One SEO professional was doing a website migration, and using Magento for their website’s backend. They are moving from Magento one to Magento two.
In the past, they sold internationally so they had sub folders for the different countries. Now, they are going to focus only on the UK and they don’t need those sub folders.
Is it best for ranking to remove the UK sub folder or to keep it?
If they do remove it, how best can they tell Google to change the URL?
They have many external links to their products, which have given them a good natural position on Google.
And they don’t want to lose that position when they switch to their new Magento two site on the server.
John explained that, while he isn’t sure what’s involved with moving from Magento one to Magento two, he did have some advice that will help protect against major issues.
Also, he believes it might just be a backend change that Google won’t notice at all.
From that perspective, John said that he would double-check things like the URL structure of their website, how that changes, the internal linking (if anything changes there), the content that you’re displaying, how you’re displaying the content to users, all of those things.
It may be that this is really just like a backend move, and perhaps some of the functionality within the site is improved.
And in cases like this kind of migration, he doesn’t believe it will have any effect at all on the site in the search results.
So this might make it a bit easier to examine what they need to do regarding restructuring the site. From different countries within a subdirectory to just one country subdirectory, or putting everything in the root directory of the site.
All of these changes would be classified as restructuring your website. So, it’s something where you would expect to see some fluctuations in search as all of that bubbles down.
John doesn’t believe it matters if you use a UK subdirectory, or if you put everything in the root.
What you really want to do is make sure that everything is cleanly moved to the new location.
That is more important than subdirectories vs. root.
This happens at approximately the 44:45 mark in the video.
John Mueller Hangout Transcript
John (Submitted Question) 44:45
We’re moving our website from Magento one to Magento two. In the past we sold internationally, so we had sub folders for different countries. Now we’re going to focus only on the UK and we don’t need those sub folders. Is it best for ranking to remove the UK sub folder or to keep it? If we do remove it, how can we tell Google to change the URL? We have so many external links to our products, which have given us a good natural position on Google. And we don’t want to lose it, when we switch our new Magento two site on the server.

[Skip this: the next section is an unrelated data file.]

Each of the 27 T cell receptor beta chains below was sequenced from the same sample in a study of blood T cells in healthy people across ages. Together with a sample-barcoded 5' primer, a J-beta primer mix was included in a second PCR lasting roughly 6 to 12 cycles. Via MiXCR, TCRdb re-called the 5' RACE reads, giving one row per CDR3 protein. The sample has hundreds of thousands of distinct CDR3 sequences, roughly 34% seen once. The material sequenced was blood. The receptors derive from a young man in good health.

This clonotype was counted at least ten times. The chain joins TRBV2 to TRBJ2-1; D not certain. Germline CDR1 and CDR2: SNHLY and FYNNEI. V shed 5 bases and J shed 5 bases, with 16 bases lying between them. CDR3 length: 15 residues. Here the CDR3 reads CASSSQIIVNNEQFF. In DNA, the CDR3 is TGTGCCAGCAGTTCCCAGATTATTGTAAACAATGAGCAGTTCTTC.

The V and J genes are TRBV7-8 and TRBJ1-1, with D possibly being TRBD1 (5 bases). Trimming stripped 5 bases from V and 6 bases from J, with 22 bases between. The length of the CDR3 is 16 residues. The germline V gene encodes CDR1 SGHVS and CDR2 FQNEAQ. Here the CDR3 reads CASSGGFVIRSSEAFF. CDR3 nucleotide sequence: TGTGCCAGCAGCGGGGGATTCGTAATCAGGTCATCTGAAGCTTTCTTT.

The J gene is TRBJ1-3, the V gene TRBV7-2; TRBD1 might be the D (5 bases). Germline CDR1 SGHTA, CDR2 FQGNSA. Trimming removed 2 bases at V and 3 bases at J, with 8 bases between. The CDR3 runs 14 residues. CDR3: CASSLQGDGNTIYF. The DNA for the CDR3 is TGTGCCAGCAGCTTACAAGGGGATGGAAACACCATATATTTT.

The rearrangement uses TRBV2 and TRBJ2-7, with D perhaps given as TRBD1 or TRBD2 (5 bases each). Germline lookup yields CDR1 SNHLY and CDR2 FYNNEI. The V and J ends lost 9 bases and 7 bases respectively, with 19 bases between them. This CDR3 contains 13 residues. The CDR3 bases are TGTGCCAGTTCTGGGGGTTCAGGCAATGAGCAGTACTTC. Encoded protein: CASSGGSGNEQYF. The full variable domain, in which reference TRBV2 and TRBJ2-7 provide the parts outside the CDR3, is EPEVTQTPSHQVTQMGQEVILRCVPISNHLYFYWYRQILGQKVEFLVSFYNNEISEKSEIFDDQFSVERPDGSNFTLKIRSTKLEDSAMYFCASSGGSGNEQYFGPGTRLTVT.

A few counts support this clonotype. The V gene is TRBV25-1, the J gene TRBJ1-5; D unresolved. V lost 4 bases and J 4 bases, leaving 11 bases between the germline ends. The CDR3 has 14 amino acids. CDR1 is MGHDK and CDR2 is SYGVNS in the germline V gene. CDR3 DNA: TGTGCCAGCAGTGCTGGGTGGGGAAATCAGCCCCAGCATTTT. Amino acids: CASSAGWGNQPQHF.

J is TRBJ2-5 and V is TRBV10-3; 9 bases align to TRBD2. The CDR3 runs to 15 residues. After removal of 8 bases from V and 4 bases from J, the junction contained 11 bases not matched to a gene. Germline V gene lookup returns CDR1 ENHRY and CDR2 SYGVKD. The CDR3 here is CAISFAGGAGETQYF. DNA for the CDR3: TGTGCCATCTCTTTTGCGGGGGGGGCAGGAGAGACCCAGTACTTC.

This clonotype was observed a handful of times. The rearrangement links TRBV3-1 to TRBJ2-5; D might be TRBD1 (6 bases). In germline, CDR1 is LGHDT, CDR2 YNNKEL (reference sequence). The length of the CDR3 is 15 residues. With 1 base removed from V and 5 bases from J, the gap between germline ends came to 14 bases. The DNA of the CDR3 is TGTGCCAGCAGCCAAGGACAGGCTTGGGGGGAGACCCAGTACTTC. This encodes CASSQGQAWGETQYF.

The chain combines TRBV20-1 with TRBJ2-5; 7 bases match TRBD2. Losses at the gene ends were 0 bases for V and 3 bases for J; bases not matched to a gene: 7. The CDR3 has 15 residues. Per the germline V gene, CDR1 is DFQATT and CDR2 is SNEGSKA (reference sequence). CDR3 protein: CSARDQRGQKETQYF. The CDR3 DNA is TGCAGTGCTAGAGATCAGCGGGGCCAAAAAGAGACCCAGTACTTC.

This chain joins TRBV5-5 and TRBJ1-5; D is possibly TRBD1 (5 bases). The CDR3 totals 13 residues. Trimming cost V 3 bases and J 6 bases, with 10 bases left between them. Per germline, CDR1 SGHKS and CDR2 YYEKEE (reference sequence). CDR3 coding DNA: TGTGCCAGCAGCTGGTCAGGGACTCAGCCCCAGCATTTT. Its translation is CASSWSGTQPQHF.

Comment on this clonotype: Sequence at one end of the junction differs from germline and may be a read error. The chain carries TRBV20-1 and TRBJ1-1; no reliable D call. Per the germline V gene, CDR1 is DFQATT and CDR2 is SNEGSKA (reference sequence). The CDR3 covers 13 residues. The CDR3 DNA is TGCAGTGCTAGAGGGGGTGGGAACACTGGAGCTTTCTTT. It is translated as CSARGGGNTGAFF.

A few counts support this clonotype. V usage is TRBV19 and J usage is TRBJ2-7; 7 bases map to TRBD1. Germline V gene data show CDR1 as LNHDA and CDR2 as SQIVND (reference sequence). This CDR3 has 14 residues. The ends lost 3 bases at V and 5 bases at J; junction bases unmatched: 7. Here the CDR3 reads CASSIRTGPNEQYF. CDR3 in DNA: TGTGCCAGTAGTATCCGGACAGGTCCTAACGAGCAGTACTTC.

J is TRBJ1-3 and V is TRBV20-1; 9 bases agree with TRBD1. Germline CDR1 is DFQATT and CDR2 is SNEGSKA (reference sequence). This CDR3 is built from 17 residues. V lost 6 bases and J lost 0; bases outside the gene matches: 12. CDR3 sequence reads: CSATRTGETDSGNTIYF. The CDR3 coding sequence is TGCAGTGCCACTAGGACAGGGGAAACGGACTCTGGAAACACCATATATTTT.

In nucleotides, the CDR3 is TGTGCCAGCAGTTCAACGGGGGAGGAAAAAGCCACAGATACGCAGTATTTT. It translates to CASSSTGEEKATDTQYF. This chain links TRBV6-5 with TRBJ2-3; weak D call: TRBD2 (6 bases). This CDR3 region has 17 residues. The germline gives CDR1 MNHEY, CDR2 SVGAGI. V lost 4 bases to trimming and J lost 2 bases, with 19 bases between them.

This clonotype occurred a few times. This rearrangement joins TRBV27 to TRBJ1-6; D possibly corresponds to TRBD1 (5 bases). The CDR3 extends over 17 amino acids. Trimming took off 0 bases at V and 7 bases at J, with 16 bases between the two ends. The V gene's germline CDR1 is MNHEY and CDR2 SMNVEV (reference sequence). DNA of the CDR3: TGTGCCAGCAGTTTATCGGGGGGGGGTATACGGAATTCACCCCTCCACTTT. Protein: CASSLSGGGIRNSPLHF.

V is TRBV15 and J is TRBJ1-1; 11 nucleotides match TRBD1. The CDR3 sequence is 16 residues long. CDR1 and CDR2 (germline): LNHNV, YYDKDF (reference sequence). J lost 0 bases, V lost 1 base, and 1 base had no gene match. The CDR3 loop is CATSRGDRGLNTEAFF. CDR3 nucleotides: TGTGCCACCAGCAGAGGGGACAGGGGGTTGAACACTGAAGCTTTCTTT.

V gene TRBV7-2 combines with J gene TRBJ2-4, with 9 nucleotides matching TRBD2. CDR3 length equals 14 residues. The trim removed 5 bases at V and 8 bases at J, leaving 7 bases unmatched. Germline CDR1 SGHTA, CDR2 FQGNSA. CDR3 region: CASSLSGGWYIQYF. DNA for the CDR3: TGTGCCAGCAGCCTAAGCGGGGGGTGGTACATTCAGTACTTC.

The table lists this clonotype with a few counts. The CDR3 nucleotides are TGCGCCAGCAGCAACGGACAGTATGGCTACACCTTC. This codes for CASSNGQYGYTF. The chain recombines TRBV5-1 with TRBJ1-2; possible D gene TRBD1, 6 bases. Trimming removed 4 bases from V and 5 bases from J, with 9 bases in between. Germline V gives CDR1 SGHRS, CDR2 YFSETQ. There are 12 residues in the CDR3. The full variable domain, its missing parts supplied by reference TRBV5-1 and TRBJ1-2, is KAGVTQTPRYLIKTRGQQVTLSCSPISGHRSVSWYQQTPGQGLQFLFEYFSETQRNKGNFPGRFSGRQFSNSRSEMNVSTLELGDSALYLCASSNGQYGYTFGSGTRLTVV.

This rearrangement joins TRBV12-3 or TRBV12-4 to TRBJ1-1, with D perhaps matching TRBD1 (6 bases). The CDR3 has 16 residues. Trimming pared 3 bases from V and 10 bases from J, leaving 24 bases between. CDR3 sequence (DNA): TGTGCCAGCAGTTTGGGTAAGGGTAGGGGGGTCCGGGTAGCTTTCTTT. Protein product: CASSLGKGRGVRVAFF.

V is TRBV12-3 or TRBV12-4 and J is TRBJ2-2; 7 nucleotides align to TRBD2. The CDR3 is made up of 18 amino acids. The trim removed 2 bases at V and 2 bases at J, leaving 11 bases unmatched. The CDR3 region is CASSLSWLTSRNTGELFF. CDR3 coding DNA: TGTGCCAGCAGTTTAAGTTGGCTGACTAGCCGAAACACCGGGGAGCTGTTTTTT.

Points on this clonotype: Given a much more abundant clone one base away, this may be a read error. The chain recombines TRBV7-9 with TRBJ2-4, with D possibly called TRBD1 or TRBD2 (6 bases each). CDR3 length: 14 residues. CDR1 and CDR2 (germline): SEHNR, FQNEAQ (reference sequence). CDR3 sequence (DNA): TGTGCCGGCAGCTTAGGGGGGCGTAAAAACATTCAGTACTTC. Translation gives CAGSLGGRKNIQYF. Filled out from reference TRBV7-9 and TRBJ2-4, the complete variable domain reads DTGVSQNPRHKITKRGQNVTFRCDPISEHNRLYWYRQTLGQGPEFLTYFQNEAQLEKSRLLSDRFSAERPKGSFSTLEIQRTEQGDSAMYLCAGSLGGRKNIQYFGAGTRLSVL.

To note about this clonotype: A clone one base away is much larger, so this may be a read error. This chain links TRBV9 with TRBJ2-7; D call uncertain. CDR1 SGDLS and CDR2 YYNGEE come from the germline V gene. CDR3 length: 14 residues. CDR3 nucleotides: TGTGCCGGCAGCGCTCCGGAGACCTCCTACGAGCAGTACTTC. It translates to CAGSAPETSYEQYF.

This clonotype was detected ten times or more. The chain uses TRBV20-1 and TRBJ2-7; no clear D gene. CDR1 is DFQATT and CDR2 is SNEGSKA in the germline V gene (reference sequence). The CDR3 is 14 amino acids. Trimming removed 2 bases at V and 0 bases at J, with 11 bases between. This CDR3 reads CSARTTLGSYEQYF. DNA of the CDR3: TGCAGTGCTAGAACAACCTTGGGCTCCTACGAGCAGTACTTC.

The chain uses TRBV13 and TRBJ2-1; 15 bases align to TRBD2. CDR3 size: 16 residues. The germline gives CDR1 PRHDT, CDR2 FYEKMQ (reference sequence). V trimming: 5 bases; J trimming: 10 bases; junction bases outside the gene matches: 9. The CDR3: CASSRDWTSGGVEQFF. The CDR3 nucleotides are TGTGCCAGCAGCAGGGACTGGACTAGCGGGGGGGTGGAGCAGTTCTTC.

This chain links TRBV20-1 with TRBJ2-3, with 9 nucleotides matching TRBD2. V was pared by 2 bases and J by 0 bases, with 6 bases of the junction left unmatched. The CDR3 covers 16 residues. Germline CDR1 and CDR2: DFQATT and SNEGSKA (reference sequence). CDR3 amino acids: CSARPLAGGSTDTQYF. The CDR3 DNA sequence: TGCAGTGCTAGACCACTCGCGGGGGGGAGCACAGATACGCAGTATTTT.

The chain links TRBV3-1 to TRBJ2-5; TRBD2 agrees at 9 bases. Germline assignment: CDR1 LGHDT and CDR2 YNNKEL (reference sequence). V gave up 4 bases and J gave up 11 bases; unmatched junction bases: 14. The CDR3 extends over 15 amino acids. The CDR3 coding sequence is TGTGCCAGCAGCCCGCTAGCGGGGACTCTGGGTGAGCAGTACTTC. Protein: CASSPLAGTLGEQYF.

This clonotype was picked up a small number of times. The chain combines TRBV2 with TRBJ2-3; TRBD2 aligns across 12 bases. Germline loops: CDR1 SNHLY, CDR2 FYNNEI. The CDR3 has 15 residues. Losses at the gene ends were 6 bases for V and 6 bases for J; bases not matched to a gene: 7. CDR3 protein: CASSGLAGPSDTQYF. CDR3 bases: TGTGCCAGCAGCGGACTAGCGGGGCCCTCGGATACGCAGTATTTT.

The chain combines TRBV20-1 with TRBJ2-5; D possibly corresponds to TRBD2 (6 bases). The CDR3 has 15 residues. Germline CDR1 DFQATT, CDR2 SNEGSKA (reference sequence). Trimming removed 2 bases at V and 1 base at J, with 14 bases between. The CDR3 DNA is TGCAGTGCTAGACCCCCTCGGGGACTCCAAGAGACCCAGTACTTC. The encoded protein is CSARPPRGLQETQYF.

John (Answer) 45:18
So first of all, I don’t know what is involved with switching from Magento one to Magento two. It might be just a back end change that Google doesn’t notice at all. So from that point of view, I would double check things like the URL structure of your website, how that changes, the internal linking, if anything changes there, the the content that you’re displaying it, how you’re displaying it to users, all of those things. It might be that this is really just like a backend move, and maybe kind of like some of the functionality within the site is improved. And in cases like that kind of migration, I don’t think it would have any effect at all in search.
So that might make it a little bit easier to kind of like look at what you need to do. With regards to restructuring the site from different countries’ subdirectories to just one country subdirectory, or putting everything on the root.
Essentially, all of these changes would be kind of like restructuring your website, kind of thing. So it’s, it’s something where you would expect to see some fluctuations in search as all of that bubbles down. And the important part is really that you make sure that everything is cleanly moved to the new location. I don’t think it matters if you use a UK subdirectory or if you put everything on the root.
Having a UK subdirectory might make it easier if you decide to go to different countries again, but that’s more of a strategic decision. But any kind of a move where you’re significantly changing the URL structure of your website, you will see fluctuations, because we have to recrawl the whole website and understand the new structure.
And that will happen in either of these cases. And I think the aspect to keep in mind is these kinds of fluctuations can last for a while. It can be that it takes a month or two to kind of settle down again. So it would be good from a practical point of view to try to find a time where you’re not reliant on search traffic as much.
Or maybe where you can do some extra marketing campaigns or something else to kind of even things out, or at least so that people who are involved with a website have the right expectations that this is going to take a little bit of time and there will be some fluctuations in search.